Whether we want to admit it or not, humans are inherently tinkerers and engineers. It’s been a part of us since the cave days when we started making tools out of sticks and rocks. It’s in our nature to build, improve, and invent. We’re makers.
Of course there are individuals who carry us as a community, geniuses in their own right who created the cotton gin, the automobile, or the airplane. But I like to think of these people not so much as anomalous blips on an otherwise empty radar screen but as those who wholly embrace the universal urge to invent and have the gumption to see it through.
Still, creating one’s own robotic pancake machine is not the norm; making is not the norm. And this fact is reflected in the niche that the maker movement has been forced into, as online and in-life communities cultivate the spirit of invention and the satisfaction of creating. For most people, making, in all its different names and iterations, is not even a wrinkle in everyday consciousness. You have to think that a generally low level of interest in engineering is at least partly to blame for the well-documented American shortcomings in technological and scientific innovations and education.
This is where STEM education, and specifically 3D printing, can be a huge help. It gets kids thinking like engineers early on and it makes engineering cool. More importantly, it gives kids the power to invent independent of limitations.
3D Systems’ own Roxanne Rives recently helped out at an event at the Children’s Creativity Museum of San Francisco, where kids got a taste of all things creative, including a helping of the 3D printing tools that will prove so valuable to improving our scientific innovation. Take it away, Roxanne.
The Children’s Creativity Museum of San Francisco is an interactive art and technology museum for kids. Their mission is to nurture the 3 C’s of 21st century skills: Creativity, collaboration, and communication among youth and their families. It is a place where youth can go to imagine, pretend, learn, grow, and play.
As part of its Creativity Day on May 3, 2014, the museum invited the City X Project, which is sponsored by 3D Systems, to hold 3D printing and prototyping workshops for the kids. I volunteered at the event with several other City X Project volunteers to show the kids what amazing things they can do with 3D printing.
For those who haven’t heard of the City X Project, it’s pretty cool. Its mission is to teach creative problem solving using 3D printing technologies and design by way of a fictional city established on a distant planet: City X. Over time, the citizens of City X have run into common challenges and social problems, from transportation to communications. The city is relying on the Earth’s young designers, engineers, and 3D artists to innovate a way around these challenges by designing inventions that citizens of City X can 3D print.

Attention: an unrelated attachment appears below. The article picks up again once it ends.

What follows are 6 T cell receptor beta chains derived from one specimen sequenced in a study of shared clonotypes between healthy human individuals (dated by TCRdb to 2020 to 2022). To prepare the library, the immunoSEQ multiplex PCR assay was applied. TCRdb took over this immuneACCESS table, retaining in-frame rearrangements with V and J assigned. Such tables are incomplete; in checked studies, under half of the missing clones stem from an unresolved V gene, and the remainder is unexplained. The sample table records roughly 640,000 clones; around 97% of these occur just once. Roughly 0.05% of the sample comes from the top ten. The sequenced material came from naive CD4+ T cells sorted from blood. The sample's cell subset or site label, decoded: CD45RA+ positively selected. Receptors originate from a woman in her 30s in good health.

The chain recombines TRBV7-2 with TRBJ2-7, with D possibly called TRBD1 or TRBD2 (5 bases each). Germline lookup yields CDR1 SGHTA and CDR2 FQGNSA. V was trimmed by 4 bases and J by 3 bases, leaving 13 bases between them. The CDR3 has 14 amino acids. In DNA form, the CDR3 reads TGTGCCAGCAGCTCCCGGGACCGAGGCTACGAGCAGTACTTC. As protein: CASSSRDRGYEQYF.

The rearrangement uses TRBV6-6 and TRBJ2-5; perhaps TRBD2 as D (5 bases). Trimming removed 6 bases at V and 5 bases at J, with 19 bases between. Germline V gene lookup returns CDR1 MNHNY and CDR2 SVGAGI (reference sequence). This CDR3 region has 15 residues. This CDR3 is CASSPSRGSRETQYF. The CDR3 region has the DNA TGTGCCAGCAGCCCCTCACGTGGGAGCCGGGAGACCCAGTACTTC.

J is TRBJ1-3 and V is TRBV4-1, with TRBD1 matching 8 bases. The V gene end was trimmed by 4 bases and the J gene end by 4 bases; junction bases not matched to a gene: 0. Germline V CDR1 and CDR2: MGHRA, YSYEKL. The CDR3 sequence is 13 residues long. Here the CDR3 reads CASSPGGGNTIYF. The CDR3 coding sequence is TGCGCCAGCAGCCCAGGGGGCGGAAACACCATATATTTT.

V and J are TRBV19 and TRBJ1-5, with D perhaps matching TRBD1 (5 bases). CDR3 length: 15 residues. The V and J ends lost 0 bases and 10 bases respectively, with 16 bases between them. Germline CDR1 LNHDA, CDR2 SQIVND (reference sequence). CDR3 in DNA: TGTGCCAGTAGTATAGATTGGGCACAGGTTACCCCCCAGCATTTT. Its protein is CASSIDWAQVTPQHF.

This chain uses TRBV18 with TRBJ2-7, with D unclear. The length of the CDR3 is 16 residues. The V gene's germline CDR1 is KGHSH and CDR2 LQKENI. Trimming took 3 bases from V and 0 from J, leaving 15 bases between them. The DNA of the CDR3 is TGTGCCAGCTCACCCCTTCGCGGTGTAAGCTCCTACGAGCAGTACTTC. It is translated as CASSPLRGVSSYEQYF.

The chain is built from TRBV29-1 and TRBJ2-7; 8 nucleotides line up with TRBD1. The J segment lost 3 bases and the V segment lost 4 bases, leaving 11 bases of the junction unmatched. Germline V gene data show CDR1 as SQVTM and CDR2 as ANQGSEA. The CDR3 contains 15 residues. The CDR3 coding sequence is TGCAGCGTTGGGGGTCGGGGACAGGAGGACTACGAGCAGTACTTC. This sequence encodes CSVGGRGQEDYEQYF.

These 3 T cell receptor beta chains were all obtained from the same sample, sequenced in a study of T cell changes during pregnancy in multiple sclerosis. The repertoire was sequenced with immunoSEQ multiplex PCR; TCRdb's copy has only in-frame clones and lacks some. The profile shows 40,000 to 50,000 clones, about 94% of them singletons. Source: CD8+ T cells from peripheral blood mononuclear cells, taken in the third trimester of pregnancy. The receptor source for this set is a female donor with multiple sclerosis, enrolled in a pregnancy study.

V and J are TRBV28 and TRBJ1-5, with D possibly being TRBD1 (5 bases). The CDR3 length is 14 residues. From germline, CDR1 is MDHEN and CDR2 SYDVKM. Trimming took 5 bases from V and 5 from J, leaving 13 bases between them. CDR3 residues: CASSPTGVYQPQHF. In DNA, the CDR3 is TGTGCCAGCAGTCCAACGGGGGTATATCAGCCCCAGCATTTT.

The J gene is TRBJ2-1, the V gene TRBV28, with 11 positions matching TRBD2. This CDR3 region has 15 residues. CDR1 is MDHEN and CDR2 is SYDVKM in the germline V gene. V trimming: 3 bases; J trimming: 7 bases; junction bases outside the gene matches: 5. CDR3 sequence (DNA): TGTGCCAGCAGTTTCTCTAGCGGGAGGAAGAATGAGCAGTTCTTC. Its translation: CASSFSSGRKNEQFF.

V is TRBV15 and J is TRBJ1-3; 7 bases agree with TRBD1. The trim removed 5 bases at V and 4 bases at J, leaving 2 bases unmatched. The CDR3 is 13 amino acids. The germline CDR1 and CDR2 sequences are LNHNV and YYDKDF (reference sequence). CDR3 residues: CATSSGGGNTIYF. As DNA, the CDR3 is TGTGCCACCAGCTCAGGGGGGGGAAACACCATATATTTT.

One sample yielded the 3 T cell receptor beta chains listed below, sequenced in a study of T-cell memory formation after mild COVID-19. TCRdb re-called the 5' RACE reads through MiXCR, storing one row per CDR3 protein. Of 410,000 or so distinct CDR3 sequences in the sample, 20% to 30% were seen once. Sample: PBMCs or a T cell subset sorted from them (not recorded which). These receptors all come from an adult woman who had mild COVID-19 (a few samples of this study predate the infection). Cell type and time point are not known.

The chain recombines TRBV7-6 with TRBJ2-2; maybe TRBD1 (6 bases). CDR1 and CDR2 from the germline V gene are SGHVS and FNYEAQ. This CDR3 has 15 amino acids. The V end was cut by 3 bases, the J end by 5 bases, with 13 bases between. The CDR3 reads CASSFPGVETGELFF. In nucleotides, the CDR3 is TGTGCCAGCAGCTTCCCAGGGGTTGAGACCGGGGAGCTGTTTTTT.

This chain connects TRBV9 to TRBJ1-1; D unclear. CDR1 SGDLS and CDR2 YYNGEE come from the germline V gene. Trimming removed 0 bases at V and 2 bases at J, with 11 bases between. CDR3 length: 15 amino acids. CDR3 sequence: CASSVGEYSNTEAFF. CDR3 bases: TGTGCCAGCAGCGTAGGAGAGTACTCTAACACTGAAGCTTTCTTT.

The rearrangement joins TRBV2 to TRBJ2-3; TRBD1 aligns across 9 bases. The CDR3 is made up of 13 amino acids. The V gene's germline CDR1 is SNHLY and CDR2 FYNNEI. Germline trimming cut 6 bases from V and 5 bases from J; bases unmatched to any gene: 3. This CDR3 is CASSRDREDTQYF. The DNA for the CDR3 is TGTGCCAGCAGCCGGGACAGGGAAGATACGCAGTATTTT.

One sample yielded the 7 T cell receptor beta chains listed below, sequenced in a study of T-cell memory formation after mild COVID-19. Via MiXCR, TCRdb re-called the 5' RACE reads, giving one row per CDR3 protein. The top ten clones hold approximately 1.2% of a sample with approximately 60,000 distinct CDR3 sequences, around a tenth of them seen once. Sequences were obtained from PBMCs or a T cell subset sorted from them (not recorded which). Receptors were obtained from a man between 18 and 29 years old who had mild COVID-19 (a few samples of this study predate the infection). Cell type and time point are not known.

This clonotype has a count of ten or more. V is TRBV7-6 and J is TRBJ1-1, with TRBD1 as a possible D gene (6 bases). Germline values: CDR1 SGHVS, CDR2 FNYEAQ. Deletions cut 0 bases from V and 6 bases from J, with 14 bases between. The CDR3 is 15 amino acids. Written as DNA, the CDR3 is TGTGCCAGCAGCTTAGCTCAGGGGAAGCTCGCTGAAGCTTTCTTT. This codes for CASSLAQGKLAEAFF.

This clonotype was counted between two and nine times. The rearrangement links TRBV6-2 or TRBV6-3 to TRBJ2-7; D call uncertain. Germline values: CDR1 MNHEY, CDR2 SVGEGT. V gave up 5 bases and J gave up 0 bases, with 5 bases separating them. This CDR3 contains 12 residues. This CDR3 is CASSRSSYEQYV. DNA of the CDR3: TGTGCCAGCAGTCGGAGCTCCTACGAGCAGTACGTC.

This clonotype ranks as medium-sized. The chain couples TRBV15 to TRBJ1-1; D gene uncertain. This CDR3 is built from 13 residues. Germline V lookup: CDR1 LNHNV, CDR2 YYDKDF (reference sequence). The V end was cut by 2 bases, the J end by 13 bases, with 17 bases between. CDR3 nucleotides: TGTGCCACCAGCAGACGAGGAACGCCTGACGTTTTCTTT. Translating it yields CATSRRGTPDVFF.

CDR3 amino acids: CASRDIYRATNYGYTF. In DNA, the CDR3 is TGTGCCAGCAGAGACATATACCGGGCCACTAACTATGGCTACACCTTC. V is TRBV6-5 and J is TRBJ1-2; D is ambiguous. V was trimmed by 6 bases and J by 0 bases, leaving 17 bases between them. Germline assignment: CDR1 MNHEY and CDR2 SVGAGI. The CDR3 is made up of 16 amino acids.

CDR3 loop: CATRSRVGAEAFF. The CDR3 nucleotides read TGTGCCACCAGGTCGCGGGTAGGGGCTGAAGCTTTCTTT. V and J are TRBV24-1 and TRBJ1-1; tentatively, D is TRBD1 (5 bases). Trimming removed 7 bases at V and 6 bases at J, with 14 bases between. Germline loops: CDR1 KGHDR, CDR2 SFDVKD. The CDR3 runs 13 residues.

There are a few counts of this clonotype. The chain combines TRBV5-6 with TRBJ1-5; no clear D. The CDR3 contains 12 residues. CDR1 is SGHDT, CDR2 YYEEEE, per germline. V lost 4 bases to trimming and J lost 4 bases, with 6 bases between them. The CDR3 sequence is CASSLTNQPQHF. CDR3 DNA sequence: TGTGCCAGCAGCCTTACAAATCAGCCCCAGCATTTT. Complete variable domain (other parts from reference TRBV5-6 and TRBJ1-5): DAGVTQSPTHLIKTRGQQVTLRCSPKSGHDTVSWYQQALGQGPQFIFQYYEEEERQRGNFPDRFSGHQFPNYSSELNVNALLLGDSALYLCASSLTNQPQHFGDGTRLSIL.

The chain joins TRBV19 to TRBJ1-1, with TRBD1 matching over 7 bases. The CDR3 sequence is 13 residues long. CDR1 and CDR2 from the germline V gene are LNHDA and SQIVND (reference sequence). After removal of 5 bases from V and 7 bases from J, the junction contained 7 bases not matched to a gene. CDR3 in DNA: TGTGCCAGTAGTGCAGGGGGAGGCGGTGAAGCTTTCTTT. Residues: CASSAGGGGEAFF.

It was great to see how the combination of an engaging narrative, empowerment, and amazing technology really grabbed the kids. There really are no limits to what 3D printing can do to help a child grow and learn while playing and creating what they imagine.
Each of our five hourly workshops began with an urgent transmission from the mayor of City X. From there the kids made all sorts of creations that could help City X’s citizens. They used clay to model their inventions. Some were able to digitally design them and then 3D print them on the Cube 3D printer. One little girl, Mia, created a water tower for safe drinking water. She was captivated by the Cube — she couldn’t take her eyes off of it until her 3D print was done. Another girl created a food scanner, which citizens of City X could use to verify that food is both edible and sanitary.
I even asked one boy to tell me what 3D printing was. “It’s when you draw a picture and the picture comes out of the machine on the glass,” he said.
I loved seeing how unencumbered these children were by the logistics and rules that weigh us down. For them it was as simple as having an idea and making it. They were only at the mercy of their imaginations — their very broad imaginations. This freedom is such a huge key to getting them interested in developing a new wave of creative innovators, and 3D printing plays a vital role because it strips away a lot of the limitations that come up when trying to manufacture a design.